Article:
Pitts includes 24 raags, newly composed, though like a master chef encouraging his novice bakers, he also includes a pick ‘n’ mix section to allow ingredient mixing by fusing raag elements or indeed taking the plunge and composing one’s own. After the introduction, Pitts presents his first raag interspersing instruction, explication and suggestion so as to get the reader au fait with the salient features of the raag – it’s very complex and ornate – after which he devotes fully 46 pages to explaining elements such as drone effects, improvised melodies, decoration, the use of the interlude, and the whole nature of the raag’s structure. Only a thorough study of the instructions will reveal the detail and the profuse help offered to the player and the help is presented with clarity. All the hundreds of musical examples are clear and clean and the interspersed advice on performance equally so: no scrunched or bunched text or music here.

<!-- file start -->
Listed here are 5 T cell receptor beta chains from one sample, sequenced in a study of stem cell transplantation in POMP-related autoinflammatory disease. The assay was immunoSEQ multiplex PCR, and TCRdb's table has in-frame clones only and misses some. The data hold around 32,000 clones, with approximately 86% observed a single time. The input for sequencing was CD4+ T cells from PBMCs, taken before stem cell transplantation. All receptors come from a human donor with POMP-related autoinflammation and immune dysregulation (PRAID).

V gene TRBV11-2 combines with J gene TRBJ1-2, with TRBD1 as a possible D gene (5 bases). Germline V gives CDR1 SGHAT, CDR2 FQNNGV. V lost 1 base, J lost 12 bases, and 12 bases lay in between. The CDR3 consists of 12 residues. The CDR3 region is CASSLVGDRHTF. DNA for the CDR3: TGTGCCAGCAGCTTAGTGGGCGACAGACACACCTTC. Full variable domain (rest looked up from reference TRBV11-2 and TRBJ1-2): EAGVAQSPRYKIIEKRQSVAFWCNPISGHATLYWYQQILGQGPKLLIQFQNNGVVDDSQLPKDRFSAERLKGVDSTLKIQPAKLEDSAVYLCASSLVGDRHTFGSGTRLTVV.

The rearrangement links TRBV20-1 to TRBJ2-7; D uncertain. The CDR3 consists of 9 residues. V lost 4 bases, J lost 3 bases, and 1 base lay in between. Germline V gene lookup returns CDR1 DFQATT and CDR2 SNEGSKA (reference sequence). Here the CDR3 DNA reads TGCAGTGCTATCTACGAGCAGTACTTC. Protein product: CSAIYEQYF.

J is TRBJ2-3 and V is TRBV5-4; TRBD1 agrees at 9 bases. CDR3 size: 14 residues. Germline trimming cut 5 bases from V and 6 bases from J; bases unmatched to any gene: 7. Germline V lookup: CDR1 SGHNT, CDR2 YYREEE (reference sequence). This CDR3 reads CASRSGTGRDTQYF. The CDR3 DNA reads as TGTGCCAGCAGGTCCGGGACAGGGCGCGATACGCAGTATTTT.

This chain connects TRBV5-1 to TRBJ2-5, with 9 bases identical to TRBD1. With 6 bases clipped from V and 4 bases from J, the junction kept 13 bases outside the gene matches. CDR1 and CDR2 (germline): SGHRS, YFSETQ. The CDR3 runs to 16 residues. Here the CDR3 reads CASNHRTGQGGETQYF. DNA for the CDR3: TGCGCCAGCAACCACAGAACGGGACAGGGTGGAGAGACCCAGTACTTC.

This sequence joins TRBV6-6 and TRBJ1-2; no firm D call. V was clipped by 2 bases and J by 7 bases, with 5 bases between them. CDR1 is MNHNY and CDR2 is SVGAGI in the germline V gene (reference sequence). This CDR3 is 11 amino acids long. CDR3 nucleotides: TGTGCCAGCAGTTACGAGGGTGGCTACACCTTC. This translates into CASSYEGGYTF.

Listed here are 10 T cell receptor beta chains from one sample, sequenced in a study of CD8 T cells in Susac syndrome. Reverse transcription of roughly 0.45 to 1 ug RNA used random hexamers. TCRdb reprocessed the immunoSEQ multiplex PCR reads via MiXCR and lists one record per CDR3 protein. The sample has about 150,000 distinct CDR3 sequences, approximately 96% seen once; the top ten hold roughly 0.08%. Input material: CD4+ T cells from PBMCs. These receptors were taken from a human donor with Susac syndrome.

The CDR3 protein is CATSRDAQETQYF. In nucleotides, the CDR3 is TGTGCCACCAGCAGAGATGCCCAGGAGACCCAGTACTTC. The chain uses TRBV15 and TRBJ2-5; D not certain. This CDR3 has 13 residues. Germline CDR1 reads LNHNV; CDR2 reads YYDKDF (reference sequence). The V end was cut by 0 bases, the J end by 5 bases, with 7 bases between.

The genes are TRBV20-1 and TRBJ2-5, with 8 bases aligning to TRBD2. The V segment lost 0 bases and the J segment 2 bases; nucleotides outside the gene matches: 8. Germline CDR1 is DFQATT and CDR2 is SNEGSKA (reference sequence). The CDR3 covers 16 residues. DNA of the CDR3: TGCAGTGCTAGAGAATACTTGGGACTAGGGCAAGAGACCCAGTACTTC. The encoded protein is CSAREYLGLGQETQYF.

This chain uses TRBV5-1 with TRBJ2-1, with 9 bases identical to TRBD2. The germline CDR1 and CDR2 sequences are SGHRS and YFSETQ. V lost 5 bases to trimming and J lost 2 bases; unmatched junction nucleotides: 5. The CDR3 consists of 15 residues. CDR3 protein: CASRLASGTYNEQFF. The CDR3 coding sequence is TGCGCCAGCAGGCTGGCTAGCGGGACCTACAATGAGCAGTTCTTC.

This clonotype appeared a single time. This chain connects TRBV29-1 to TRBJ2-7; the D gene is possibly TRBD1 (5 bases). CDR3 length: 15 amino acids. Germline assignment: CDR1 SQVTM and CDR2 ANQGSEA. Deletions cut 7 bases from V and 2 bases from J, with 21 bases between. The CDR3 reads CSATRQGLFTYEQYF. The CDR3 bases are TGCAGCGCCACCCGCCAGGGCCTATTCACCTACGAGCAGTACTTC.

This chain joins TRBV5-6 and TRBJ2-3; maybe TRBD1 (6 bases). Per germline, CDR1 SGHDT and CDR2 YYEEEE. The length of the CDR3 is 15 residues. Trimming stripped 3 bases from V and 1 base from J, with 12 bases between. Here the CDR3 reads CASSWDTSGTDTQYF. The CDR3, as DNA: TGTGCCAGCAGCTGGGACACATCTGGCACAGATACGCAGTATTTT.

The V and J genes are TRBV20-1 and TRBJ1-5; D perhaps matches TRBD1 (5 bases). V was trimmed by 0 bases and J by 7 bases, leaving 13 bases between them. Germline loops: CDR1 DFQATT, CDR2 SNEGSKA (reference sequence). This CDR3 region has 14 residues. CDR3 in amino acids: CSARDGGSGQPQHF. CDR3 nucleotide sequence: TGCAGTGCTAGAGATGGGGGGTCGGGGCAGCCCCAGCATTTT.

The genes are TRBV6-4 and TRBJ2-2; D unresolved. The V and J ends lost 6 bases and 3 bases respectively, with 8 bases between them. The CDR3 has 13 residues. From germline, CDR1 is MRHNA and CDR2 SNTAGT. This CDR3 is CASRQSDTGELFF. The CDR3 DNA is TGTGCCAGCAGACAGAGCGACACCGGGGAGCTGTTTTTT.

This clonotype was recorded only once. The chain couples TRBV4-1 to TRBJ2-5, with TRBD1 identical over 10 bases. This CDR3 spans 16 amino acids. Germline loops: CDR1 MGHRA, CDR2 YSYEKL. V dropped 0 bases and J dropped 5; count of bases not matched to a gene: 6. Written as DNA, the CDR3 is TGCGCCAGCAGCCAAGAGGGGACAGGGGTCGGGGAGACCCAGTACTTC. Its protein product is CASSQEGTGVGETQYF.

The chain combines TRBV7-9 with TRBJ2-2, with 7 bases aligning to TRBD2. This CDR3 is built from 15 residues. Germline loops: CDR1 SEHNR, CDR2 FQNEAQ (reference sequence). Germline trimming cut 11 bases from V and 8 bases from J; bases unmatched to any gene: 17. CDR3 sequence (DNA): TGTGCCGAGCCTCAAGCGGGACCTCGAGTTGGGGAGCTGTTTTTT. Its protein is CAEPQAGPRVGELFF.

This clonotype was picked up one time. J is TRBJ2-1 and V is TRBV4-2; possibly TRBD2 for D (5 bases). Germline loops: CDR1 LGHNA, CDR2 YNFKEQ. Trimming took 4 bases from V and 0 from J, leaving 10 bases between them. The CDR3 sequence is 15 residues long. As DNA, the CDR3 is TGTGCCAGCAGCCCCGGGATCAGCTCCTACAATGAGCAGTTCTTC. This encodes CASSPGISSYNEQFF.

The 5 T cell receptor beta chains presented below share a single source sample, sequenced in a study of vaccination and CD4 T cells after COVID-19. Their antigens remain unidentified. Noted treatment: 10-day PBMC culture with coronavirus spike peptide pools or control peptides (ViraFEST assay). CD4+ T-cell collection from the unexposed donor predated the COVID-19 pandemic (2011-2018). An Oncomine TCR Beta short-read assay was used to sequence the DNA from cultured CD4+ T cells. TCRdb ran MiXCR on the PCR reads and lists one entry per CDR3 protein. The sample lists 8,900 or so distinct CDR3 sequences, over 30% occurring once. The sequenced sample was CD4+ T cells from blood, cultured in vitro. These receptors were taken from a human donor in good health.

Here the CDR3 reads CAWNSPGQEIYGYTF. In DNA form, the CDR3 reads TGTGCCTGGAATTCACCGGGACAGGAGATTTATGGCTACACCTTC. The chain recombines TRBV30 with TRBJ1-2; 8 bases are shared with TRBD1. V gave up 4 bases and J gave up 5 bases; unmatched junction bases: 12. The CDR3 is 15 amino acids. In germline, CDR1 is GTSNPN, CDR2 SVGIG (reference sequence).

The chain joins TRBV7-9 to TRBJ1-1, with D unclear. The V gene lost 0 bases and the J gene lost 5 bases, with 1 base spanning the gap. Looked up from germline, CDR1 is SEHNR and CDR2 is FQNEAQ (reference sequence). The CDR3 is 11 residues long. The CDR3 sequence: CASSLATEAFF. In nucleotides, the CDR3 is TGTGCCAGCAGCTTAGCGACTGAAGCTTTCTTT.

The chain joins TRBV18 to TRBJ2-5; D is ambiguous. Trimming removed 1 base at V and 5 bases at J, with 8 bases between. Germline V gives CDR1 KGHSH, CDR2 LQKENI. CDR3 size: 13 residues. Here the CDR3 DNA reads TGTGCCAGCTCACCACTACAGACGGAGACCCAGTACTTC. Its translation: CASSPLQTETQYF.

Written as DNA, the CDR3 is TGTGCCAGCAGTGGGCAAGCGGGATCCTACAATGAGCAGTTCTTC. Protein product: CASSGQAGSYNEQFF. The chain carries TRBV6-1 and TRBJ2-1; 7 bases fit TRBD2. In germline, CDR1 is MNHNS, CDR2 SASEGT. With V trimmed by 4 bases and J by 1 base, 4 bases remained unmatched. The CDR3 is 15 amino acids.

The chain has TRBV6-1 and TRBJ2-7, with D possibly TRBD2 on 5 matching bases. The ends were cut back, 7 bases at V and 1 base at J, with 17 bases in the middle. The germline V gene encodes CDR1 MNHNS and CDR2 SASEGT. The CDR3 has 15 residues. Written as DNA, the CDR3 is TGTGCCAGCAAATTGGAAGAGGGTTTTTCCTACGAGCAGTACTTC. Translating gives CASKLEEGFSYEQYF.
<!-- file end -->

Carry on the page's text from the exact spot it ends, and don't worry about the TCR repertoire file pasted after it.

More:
The novice will also receive a non-didactic crash course in terminology and in the music’s pitches and its context, as each raag is associated with a particular mood and this also extends to the time of the day when particular raags are played. There’s a fascinating ‘time frame’ table showing which is the best time to play the 24 rags.

So really this is a cornucopia of raag-related information for the intrepid traveller into the world of raag-piano. The text is broken up by photographs, some rather grainy given the print, that range from a picture of the author himself in a deprecatingly entitled picture called ‘How not to hold a sitar’ to a ruddy goose. You don’t get that in biographies of Mahler.

If you have any interest in this esoteric arena, in improvising from a Classical or jazz background, or even from an ill-defined background, and want to face the challenge of encompassing twenty scales, I can’t imagine a better primer than this.”